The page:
Magic items are supposed to be the most exciting treasure you find. But what happens when your characters out-level their wish list items? Do they still want those “old” and lower level wish list items? Are they still worth including as treasure? Are there some classic and helpful magic items which should always be part of treasure, regardless of item level?
How to Aquire Lower Level Magic Items?
I had this conversation with one of my playgroups recently (the group I DM every two weeks, currently in a primal power source-themed Frostfell campaign), and this discussion came up. One of the things that happens as characters level is that they outgrow or out-level some of their wish list items per the treasure rules. This always naturally happened to some degree since 4e’s release, depending on the total number all players’ wish list items in any given level range. That is, sometimes there was a glut at item levels 8-10 for example, and per the treasure rules, you weren’t able to award all of those items to the party as they continued past that item level range.
Now mix in the new magic item rarity rules, and the aforementioned gap in magic item treasure is even more pronounced. How else do you get those older and lower level wish list items now? The majority of magic items in the game are uncommon, and with uncommon and rare items only found as treasure, kiss many of those items goodbye if you out-level them! (Sometimes, however, the Enchant Magic Item ritual can help you – so long as you already have that item from your wish list, have plenty of gold for the ritual component cost, and simply want to upgrade the magic item’s level per the ritual’s rules.)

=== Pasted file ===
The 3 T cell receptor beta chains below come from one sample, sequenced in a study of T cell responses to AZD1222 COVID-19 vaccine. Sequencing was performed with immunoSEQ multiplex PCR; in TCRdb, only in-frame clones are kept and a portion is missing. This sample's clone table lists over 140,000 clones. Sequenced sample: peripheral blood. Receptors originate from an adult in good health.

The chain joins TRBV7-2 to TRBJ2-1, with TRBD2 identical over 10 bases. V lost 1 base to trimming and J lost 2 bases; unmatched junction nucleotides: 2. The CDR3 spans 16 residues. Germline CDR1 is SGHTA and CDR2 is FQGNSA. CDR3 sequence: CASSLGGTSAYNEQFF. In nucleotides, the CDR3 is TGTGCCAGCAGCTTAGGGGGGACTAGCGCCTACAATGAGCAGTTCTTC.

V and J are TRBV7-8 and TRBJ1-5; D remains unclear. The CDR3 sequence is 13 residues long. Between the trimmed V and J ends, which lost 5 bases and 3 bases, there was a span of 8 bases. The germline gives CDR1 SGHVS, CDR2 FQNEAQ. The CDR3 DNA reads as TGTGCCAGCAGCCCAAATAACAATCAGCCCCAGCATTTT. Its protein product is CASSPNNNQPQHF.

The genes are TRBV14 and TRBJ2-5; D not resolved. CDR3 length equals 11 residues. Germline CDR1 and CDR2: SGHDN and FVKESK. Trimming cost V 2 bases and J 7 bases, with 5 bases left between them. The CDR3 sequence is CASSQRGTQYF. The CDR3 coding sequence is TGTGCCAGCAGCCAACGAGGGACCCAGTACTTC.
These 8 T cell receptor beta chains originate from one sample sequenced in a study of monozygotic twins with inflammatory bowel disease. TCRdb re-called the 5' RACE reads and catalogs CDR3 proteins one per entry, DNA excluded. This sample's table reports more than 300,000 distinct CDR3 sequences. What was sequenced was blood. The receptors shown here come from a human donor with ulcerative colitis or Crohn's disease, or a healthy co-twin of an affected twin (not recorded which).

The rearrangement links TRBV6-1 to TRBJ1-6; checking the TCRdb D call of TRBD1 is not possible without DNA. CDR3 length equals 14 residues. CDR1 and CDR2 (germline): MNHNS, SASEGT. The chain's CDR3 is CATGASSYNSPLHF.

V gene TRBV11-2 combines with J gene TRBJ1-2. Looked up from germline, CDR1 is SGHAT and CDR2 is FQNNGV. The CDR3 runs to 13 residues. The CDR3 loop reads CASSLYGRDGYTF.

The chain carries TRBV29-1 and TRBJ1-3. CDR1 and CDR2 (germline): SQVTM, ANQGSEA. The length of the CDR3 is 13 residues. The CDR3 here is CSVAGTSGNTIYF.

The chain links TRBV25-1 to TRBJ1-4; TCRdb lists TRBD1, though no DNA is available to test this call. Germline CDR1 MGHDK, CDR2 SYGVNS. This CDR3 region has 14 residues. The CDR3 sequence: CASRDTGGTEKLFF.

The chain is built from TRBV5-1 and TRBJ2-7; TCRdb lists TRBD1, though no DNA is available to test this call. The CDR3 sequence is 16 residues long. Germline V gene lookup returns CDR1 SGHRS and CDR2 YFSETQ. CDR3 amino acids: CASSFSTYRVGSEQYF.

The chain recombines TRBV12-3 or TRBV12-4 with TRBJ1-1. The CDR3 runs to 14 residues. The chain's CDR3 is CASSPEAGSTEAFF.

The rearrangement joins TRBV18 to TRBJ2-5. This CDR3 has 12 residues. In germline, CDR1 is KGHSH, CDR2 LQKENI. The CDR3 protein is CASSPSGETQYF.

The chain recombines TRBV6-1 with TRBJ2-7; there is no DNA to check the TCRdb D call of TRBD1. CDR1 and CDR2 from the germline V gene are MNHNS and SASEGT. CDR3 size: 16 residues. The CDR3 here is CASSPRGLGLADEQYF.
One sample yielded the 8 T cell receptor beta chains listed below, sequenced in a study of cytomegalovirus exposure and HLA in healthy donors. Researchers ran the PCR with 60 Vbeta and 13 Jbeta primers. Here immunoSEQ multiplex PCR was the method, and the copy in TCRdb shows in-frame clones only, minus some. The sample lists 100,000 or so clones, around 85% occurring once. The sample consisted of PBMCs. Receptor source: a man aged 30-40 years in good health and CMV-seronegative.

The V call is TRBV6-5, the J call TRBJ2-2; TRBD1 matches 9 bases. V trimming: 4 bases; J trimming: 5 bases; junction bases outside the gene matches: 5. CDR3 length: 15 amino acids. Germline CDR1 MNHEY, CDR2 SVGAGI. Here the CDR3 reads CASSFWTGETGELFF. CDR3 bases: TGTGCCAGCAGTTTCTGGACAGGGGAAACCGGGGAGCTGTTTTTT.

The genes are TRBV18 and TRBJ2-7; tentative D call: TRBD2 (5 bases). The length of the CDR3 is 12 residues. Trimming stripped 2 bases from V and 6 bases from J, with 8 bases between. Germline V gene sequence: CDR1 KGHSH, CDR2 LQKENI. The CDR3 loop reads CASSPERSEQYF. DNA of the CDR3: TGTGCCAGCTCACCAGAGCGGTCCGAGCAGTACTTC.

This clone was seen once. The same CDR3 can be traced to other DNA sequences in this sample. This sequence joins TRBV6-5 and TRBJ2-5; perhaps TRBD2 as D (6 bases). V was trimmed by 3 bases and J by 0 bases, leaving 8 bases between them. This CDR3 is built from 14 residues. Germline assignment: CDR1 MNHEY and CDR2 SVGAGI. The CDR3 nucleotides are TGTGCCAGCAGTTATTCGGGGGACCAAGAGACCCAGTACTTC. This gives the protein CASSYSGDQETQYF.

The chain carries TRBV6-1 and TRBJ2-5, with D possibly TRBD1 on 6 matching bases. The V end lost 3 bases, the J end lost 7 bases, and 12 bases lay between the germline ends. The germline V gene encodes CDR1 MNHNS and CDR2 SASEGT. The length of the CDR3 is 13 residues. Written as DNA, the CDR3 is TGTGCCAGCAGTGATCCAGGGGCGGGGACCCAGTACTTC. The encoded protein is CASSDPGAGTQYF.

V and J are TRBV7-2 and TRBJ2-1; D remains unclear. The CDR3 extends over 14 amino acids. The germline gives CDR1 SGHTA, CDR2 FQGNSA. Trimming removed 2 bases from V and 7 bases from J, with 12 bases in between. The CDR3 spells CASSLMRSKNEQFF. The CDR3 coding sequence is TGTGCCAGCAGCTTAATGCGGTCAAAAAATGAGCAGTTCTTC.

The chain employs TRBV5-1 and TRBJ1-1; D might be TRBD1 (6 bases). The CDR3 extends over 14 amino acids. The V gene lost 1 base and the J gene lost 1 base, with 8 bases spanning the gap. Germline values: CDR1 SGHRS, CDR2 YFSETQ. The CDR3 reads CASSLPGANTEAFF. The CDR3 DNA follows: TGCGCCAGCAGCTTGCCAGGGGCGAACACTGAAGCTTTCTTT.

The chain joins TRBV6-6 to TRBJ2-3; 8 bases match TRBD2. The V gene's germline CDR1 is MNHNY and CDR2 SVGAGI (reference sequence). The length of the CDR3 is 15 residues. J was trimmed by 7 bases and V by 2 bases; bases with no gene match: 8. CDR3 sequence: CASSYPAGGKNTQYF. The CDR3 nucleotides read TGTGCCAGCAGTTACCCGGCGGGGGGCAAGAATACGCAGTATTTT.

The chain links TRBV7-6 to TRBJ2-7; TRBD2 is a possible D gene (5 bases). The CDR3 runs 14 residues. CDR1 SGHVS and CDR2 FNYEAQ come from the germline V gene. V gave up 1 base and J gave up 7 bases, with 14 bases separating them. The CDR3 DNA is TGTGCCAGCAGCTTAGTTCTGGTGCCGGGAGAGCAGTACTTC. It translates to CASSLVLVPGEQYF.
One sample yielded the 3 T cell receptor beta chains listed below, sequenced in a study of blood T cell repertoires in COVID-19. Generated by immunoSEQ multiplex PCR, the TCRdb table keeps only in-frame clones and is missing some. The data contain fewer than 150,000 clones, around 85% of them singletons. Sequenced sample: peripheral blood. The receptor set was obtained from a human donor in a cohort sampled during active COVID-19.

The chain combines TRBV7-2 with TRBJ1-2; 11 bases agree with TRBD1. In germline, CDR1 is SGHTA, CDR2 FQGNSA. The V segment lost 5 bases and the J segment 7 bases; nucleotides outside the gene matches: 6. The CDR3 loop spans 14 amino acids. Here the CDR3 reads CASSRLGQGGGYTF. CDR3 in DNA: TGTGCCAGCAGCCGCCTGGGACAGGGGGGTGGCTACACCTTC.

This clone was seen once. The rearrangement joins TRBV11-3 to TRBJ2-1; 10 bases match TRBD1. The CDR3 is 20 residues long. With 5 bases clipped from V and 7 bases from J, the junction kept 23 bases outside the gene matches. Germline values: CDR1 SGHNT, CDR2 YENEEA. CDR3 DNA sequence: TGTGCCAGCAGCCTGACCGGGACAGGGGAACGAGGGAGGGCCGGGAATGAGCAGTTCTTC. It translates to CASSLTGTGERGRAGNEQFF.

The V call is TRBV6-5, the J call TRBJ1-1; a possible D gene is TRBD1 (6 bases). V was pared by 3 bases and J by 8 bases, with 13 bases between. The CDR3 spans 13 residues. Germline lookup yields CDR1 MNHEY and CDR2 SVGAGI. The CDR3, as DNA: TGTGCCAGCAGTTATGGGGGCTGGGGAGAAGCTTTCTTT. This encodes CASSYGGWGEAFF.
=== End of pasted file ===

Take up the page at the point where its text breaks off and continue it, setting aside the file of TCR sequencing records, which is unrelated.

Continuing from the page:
Well, when I asked my playgroup whether they’d still like to see some of those “older” magic items as part of the monetary wealth they find, similar to how potions or consumables can replace some monetary wealth, they told me indeed they would. After all, it was on their wish list for a reason – they like those items, and once again, with item rarity, how else would they find or acquire them? There would be plenty of times where even Enchant Magic Item wouldn’t help, such as not even acquiring an item in the “chain” to begin with, or when the upgrade version is more than five item levels higher.